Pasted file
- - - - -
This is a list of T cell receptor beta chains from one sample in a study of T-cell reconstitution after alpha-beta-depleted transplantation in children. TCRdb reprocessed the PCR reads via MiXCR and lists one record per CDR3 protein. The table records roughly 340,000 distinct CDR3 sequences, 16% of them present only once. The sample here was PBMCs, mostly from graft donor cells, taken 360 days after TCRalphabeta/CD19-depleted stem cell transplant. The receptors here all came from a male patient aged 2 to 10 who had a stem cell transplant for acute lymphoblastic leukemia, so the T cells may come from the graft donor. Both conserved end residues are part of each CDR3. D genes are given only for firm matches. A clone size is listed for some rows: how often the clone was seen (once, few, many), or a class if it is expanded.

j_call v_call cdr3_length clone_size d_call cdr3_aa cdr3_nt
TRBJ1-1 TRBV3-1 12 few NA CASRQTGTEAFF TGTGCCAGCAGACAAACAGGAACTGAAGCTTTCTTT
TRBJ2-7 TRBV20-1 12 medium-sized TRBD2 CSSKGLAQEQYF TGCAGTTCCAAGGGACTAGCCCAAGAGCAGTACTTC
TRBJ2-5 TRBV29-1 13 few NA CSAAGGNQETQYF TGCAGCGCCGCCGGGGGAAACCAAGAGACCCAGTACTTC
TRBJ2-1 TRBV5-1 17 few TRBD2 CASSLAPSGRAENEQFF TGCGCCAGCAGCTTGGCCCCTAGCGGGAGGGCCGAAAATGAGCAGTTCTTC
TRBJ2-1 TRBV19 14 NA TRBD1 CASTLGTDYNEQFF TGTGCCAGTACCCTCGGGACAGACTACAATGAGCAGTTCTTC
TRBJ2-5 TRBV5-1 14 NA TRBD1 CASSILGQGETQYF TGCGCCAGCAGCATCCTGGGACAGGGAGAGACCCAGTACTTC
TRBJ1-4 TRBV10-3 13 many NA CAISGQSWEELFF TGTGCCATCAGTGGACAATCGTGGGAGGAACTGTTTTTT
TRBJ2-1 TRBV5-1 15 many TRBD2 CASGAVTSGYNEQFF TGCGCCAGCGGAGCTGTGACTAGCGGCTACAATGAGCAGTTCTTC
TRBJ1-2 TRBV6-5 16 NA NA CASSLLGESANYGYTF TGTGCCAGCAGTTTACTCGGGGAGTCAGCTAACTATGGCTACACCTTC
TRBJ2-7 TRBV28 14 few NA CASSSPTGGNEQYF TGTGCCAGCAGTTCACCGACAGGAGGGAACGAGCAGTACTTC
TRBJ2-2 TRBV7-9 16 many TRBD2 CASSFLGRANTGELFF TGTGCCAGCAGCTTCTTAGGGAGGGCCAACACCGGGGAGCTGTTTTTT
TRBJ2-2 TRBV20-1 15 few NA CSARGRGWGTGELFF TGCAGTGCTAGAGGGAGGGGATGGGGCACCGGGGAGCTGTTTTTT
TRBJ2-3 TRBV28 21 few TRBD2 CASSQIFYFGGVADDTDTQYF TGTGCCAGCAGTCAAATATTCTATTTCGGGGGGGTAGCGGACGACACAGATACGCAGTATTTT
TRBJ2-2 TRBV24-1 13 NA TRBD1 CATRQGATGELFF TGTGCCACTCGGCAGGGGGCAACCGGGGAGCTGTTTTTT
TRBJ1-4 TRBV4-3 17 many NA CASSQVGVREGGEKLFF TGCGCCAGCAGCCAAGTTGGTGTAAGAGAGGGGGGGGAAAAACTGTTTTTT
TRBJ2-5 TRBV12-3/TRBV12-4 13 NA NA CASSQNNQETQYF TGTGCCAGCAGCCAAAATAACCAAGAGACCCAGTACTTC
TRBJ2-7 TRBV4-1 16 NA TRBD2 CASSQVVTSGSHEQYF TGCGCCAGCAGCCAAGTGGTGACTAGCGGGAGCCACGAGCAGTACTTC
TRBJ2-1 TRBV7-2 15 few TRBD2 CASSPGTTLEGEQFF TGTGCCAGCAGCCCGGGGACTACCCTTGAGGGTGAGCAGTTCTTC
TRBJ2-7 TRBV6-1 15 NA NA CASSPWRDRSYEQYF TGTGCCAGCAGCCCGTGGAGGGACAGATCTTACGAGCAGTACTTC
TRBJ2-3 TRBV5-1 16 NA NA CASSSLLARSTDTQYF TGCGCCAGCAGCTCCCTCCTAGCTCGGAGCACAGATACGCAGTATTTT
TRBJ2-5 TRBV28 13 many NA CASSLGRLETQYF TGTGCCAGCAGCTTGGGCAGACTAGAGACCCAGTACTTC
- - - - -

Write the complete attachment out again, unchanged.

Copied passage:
This is a list of T cell receptor beta chains from one sample in a study of T-cell reconstitution after alpha-beta-depleted transplantation in children. TCRdb reprocessed the PCR reads via MiXCR and lists one record per CDR3 protein. The table records roughly 340,000 distinct CDR3 sequences, 16% of them present only once. The sample here was PBMCs, mostly from graft donor cells, taken 360 days after TCRalphabeta/CD19-depleted stem cell transplant. The receptors here all came from a male patient aged 2 to 10 who had a stem cell transplant for acute lymphoblastic leukemia, so the T cells may come from the graft donor. Both conserved end residues are part of each CDR3. D genes are given only for firm matches. A clone size is listed for some rows: how often the clone was seen (once, few, many), or a class if it is expanded.

j_call v_call cdr3_length clone_size d_call cdr3_aa cdr3_nt
TRBJ1-1 TRBV3-1 12 few NA CASRQTGTEAFF TGTGCCAGCAGACAAACAGGAACTGAAGCTTTCTTT
TRBJ2-7 TRBV20-1 12 medium-sized TRBD2 CSSKGLAQEQYF TGCAGTTCCAAGGGACTAGCCCAAGAGCAGTACTTC
TRBJ2-5 TRBV29-1 13 few NA CSAAGGNQETQYF TGCAGCGCCGCCGGGGGAAACCAAGAGACCCAGTACTTC
TRBJ2-1 TRBV5-1 17 few TRBD2 CASSLAPSGRAENEQFF TGCGCCAGCAGCTTGGCCCCTAGCGGGAGGGCCGAAAATGAGCAGTTCTTC
TRBJ2-1 TRBV19 14 NA TRBD1 CASTLGTDYNEQFF TGTGCCAGTACCCTCGGGACAGACTACAATGAGCAGTTCTTC
TRBJ2-5 TRBV5-1 14 NA TRBD1 CASSILGQGETQYF TGCGCCAGCAGCATCCTGGGACAGGGAGAGACCCAGTACTTC
TRBJ1-4 TRBV10-3 13 many NA CAISGQSWEELFF TGTGCCATCAGTGGACAATCGTGGGAGGAACTGTTTTTT
TRBJ2-1 TRBV5-1 15 many TRBD2 CASGAVTSGYNEQFF TGCGCCAGCGGAGCTGTGACTAGCGGCTACAATGAGCAGTTCTTC
TRBJ1-2 TRBV6-5 16 NA NA CASSLLGESANYGYTF TGTGCCAGCAGTTTACTCGGGGAGTCAGCTAACTATGGCTACACCTTC
TRBJ2-7 TRBV28 14 few NA CASSSPTGGNEQYF TGTGCCAGCAGTTCACCGACAGGAGGGAACGAGCAGTACTTC
TRBJ2-2 TRBV7-9 16 many TRBD2 CASSFLGRANTGELFF TGTGCCAGCAGCTTCTTAGGGAGGGCCAACACCGGGGAGCTGTTTTTT
TRBJ2-2 TRBV20-1 15 few NA CSARGRGWGTGELFF TGCAGTGCTAGAGGGAGGGGATGGGGCACCGGGGAGCTGTTTTTT
TRBJ2-3 TRBV28 21 few TRBD2 CASSQIFYFGGVADDTDTQYF TGTGCCAGCAGTCAAATATTCTATTTCGGGGGGGTAGCGGACGACACAGATACGCAGTATTTT
TRBJ2-2 TRBV24-1 13 NA TRBD1 CATRQGATGELFF TGTGCCACTCGGCAGGGGGCAACCGGGGAGCTGTTTTTT
TRBJ1-4 TRBV4-3 17 many NA CASSQVGVREGGEKLFF TGCGCCAGCAGCCAAGTTGGTGTAAGAGAGGGGGGGGAAAAACTGTTTTTT
TRBJ2-5 TRBV12-3/TRBV12-4 13 NA NA CASSQNNQETQYF TGTGCCAGCAGCCAAAATAACCAAGAGACCCAGTACTTC
TRBJ2-7 TRBV4-1 16 NA TRBD2 CASSQVVTSGSHEQYF TGCGCCAGCAGCCAAGTGGTGACTAGCGGGAGCCACGAGCAGTACTTC
TRBJ2-1 TRBV7-2 15 few TRBD2 CASSPGTTLEGEQFF TGTGCCAGCAGCCCGGGGACTACCCTTGAGGGTGAGCAGTTCTTC
TRBJ2-7 TRBV6-1 15 NA NA CASSPWRDRSYEQYF TGTGCCAGCAGCCCGTGGAGGGACAGATCTTACGAGCAGTACTTC
TRBJ2-3 TRBV5-1 16 NA NA CASSSLLARSTDTQYF TGCGCCAGCAGCTCCCTCCTAGCTCGGAGCACAGATACGCAGTATTTT
TRBJ2-5 TRBV28 13 many NA CASSLGRLETQYF TGTGCCAGCAGCTTGGGCAGACTAGAGACCCAGTACTTC